Part 2 of a 2 part series on vaccines and school funding | Click here to read part one
Last week we discussed the importance of vaccination on life expectancy and began to talk about how deeply it can impact the quality of a child’s education. If kids aren’t vaccinated they risk illness for themselves and others. not only missing In parts of the US, absenteeism is factored into the formula that determines a school’s funding. For example, It’s been estimated that public schools in San Diego County in California lost out on $95 million between during the 2010-2011 school year because of attendance numbers. Were it not for programs like VFC, more days would be missed in low income, unvaccinated areas and more money would be lost to children in those schools. This is doubly important when you consider that nearly half of a school district’s funding comes from the state so missing out on this major source of income is a huge impact.
According to the Center for Public Education most districts across the country have been forced to make drastic cuts because of ongoing budget shortfalls. This has affected many systems differently, however one such example was recently made public by Muncie Community Schools in Indiana. On April 26th, the Superintendent of Schools announced that his school system is projected to have a budget deficit of nearly $38 million by 2019 without immediate action to reduce expenditures.
While the school hadn’t yet decided how to eliminate its shortfall the Center for Public Education has looked at some of the most common cuts that schools across the country have had to make over recent years. The list is as follows:
- Laying off teachers, which in turn increases class size
- Cutting extracurricular activities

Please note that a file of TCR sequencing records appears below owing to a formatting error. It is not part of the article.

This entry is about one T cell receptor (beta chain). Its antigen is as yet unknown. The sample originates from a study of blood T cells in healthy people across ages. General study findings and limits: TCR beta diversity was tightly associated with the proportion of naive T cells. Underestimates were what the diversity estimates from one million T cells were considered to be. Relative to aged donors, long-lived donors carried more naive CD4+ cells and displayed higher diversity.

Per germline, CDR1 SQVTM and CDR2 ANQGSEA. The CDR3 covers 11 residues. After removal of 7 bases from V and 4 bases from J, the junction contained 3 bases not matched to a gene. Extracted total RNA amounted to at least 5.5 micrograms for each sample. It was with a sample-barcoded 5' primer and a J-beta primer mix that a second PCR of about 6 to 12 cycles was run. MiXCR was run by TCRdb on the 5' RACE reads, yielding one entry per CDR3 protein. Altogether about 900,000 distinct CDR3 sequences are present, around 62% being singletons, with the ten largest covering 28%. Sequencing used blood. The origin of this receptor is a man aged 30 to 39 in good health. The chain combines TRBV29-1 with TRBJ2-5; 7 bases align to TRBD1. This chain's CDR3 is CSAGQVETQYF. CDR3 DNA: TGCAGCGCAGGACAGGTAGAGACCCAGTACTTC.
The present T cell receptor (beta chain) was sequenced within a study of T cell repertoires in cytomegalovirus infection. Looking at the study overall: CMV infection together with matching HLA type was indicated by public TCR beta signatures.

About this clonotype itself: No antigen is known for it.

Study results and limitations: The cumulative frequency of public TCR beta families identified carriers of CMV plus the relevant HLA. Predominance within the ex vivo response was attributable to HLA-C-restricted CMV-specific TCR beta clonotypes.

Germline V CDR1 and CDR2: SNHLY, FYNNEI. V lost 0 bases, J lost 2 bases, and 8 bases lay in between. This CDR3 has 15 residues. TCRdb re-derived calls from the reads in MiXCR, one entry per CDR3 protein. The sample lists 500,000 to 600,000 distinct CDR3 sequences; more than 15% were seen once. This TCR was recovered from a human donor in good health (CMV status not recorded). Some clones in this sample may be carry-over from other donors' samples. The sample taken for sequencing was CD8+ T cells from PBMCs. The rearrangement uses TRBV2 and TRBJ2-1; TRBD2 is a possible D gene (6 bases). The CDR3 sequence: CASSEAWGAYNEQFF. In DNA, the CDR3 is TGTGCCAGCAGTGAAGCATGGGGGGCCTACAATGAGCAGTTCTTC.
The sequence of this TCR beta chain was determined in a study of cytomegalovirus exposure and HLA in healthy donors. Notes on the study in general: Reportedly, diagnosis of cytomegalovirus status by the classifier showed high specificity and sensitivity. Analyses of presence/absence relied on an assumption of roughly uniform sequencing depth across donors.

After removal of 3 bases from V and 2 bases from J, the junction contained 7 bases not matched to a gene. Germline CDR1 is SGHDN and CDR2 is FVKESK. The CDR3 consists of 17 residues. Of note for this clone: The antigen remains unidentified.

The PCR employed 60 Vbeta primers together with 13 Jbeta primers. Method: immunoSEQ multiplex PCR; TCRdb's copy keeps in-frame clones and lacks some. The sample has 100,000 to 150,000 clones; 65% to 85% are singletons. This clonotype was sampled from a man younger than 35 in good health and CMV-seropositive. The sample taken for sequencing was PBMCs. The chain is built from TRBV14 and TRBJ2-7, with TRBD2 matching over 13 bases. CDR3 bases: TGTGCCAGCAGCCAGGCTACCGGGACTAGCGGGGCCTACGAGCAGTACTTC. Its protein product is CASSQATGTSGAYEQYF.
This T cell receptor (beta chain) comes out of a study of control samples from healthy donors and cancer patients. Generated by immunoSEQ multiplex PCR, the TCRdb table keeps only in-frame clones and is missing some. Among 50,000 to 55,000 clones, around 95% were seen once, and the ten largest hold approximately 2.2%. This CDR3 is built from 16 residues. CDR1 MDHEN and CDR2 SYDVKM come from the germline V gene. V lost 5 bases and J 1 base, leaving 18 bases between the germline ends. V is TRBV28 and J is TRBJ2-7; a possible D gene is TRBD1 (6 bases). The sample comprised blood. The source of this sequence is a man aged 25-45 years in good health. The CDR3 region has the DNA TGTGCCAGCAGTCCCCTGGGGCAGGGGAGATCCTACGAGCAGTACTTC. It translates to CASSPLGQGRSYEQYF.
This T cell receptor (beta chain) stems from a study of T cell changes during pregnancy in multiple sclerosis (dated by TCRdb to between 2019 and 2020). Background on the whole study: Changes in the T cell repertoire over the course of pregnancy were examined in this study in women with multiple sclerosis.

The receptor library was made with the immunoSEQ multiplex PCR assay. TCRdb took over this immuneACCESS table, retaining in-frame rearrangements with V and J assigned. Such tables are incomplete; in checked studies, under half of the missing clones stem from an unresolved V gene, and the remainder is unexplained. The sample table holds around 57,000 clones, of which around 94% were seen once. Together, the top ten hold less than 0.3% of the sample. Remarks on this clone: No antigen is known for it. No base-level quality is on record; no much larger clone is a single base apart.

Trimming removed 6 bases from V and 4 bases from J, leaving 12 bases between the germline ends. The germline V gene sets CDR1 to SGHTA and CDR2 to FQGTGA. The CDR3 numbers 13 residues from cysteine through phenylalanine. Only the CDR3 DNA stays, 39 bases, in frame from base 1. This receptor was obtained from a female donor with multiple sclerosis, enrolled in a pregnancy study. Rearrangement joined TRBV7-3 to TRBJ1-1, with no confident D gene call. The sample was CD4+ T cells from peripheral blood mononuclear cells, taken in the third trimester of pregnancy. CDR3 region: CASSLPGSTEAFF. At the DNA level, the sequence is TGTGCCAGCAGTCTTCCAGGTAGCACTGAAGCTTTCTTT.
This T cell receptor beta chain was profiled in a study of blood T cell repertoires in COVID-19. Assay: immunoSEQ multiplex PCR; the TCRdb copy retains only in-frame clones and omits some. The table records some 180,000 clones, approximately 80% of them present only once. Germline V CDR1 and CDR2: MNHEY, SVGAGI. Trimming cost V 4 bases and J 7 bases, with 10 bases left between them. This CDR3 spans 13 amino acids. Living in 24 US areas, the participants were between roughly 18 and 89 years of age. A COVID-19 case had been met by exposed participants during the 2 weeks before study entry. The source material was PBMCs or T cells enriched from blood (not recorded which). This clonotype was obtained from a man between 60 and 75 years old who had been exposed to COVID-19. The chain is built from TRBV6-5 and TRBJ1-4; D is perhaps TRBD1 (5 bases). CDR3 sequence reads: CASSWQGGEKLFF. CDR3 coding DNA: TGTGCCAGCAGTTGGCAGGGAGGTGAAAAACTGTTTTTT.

- Cutting courses not required for graduation
- Eliminating summer school
- Adopting a four-day school week
- Eliminating field trips
- Cutting instructional programs
- Cutting professional development for teachers and staff.
The local school system in Muncie isn’t the first to face major budget crunches and, with the way funding has gone, it certainly won’t be the last. According to the Center on Budget and Policy Priorities, at least 31 states provided less state funding per student in 2014, than in 2008. Below you can find a chart that illustrates the changes that have occurred by state since ‘08.
Law Street Media, a publication that is written by and for millennials, explored the effects these kinds of cuts can have on students. According to their research the cut of programs due to budget shortfalls, fine arts programs specifically, has shown to have a direct impact to a student’s performance in class and their likelihood of reaching graduation. Here is an excerpt from their published report.
Students who took four years of art classes scored 91 points higher on their SAT exams than those who took half a year or less. Multiple studies also confirmed that there is a correlation between art engagement and students’ other achievements. Students who regularly participated in art classes were four times more likely to be recognized for their achievements.
It may not surprise you based on those numbers, but art programs can also have a direct impact on a school’s graduation rates. In fact, the Center for Arts Education noted in a 2009 report that schools with solid art programs had higher graduation rates than those that didn’t.
Programs like VFC may have made it more difficult to keep auditors happy, but at the end of the day asset protection is the single most important thing on all of our minds. When we’re talking about vaccinating children and keeping them safe, we have a chance to look at the bigger picture of how our assets affect those that are most important. At the end of the day, if we all do our jobs well, it’s our kids that get to cash out.